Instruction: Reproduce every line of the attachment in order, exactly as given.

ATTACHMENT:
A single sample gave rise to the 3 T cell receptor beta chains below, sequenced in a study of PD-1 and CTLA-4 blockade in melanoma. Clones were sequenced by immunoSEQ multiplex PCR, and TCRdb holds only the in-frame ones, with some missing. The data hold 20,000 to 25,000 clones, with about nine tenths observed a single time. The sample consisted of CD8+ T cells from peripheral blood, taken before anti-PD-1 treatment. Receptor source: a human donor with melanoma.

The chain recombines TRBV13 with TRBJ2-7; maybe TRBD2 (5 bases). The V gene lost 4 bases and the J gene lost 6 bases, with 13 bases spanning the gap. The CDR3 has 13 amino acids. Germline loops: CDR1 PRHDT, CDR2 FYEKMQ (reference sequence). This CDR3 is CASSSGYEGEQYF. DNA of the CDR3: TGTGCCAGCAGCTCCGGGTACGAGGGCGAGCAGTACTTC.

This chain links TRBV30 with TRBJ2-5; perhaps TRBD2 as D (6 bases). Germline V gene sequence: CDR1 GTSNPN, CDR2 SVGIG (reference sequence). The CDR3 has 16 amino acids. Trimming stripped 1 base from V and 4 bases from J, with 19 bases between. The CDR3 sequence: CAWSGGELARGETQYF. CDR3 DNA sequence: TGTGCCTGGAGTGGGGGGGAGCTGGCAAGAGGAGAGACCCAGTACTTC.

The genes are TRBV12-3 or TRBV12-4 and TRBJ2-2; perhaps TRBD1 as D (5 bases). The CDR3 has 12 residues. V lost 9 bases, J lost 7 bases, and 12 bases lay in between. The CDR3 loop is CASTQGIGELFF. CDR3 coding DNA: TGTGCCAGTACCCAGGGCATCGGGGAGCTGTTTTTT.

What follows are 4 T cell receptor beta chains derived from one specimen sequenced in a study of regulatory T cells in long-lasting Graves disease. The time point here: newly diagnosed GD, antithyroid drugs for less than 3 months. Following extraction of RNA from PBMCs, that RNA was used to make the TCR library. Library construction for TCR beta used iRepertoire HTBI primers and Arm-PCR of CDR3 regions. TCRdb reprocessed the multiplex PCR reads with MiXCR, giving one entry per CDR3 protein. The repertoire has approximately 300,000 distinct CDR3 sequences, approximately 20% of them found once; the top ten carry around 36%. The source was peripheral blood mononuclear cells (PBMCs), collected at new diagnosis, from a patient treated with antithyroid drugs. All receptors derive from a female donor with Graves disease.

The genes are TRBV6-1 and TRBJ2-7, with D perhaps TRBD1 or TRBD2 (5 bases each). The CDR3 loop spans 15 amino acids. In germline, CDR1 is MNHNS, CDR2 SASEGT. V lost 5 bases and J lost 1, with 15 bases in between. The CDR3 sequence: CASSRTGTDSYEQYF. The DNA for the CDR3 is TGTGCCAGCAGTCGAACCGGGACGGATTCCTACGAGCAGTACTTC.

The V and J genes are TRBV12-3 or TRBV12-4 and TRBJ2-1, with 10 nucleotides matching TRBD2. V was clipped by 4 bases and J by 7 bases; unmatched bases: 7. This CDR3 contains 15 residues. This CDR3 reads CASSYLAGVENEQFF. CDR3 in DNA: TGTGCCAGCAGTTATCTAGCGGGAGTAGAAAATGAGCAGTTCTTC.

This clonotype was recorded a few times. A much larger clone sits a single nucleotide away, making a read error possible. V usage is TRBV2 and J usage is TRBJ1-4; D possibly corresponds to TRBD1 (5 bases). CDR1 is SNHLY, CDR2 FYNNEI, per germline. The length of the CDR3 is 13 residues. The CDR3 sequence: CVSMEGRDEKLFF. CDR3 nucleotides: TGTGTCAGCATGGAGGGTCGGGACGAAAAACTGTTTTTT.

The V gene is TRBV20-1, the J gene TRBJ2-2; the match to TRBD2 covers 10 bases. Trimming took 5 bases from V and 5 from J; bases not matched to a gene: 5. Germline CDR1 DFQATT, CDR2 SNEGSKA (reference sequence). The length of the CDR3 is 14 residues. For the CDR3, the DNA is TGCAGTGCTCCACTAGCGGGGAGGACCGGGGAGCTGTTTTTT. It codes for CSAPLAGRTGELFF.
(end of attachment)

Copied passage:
A single sample gave rise to the 3 T cell receptor beta chains below, sequenced in a study of PD-1 and CTLA-4 blockade in melanoma. Clones were sequenced by immunoSEQ multiplex PCR, and TCRdb holds only the in-frame ones, with some missing. The data hold 20,000 to 25,000 clones, with about nine tenths observed a single time. The sample consisted of CD8+ T cells from peripheral blood, taken before anti-PD-1 treatment. Receptor source: a human donor with melanoma.

The chain recombines TRBV13 with TRBJ2-7; maybe TRBD2 (5 bases). The V gene lost 4 bases and the J gene lost 6 bases, with 13 bases spanning the gap. The CDR3 has 13 amino acids. Germline loops: CDR1 PRHDT, CDR2 FYEKMQ (reference sequence). This CDR3 is CASSSGYEGEQYF. DNA of the CDR3: TGTGCCAGCAGCTCCGGGTACGAGGGCGAGCAGTACTTC.

This chain links TRBV30 with TRBJ2-5; perhaps TRBD2 as D (6 bases). Germline V gene sequence: CDR1 GTSNPN, CDR2 SVGIG (reference sequence). The CDR3 has 16 amino acids. Trimming stripped 1 base from V and 4 bases from J, with 19 bases between. The CDR3 sequence: CAWSGGELARGETQYF. CDR3 DNA sequence: TGTGCCTGGAGTGGGGGGGAGCTGGCAAGAGGAGAGACCCAGTACTTC.

The genes are TRBV12-3 or TRBV12-4 and TRBJ2-2; perhaps TRBD1 as D (5 bases). The CDR3 has 12 residues. V lost 9 bases, J lost 7 bases, and 12 bases lay in between. The CDR3 loop is CASTQGIGELFF. CDR3 coding DNA: TGTGCCAGTACCCAGGGCATCGGGGAGCTGTTTTTT.

What follows are 4 T cell receptor beta chains derived from one specimen sequenced in a study of regulatory T cells in long-lasting Graves disease. The time point here: newly diagnosed GD, antithyroid drugs for less than 3 months. Following extraction of RNA from PBMCs, that RNA was used to make the TCR library. Library construction for TCR beta used iRepertoire HTBI primers and Arm-PCR of CDR3 regions. TCRdb reprocessed the multiplex PCR reads with MiXCR, giving one entry per CDR3 protein. The repertoire has approximately 300,000 distinct CDR3 sequences, approximately 20% of them found once; the top ten carry around 36%. The source was peripheral blood mononuclear cells (PBMCs), collected at new diagnosis, from a patient treated with antithyroid drugs. All receptors derive from a female donor with Graves disease.

The genes are TRBV6-1 and TRBJ2-7, with D perhaps TRBD1 or TRBD2 (5 bases each). The CDR3 loop spans 15 amino acids. In germline, CDR1 is MNHNS, CDR2 SASEGT. V lost 5 bases and J lost 1, with 15 bases in between. The CDR3 sequence: CASSRTGTDSYEQYF. The DNA for the CDR3 is TGTGCCAGCAGTCGAACCGGGACGGATTCCTACGAGCAGTACTTC.

The V and J genes are TRBV12-3 or TRBV12-4 and TRBJ2-1, with 10 nucleotides matching TRBD2. V was clipped by 4 bases and J by 7 bases; unmatched bases: 7. This CDR3 contains 15 residues. This CDR3 reads CASSYLAGVENEQFF. CDR3 in DNA: TGTGCCAGCAGTTATCTAGCGGGAGTAGAAAATGAGCAGTTCTTC.

This clonotype was recorded a few times. A much larger clone sits a single nucleotide away, making a read error possible. V usage is TRBV2 and J usage is TRBJ1-4; D possibly corresponds to TRBD1 (5 bases). CDR1 is SNHLY, CDR2 FYNNEI, per germline. The length of the CDR3 is 13 residues. The CDR3 sequence: CVSMEGRDEKLFF. CDR3 nucleotides: TGTGTCAGCATGGAGGGTCGGGACGAAAAACTGTTTTTT.

The V gene is TRBV20-1, the J gene TRBJ2-2; the match to TRBD2 covers 10 bases. Trimming took 5 bases from V and 5 from J; bases not matched to a gene: 5. Germline CDR1 DFQATT, CDR2 SNEGSKA (reference sequence). The length of the CDR3 is 14 residues. For the CDR3, the DNA is TGCAGTGCTCCACTAGCGGGGAGGACCGGGGAGCTGTTTTTT. It codes for CSAPLAGRTGELFF.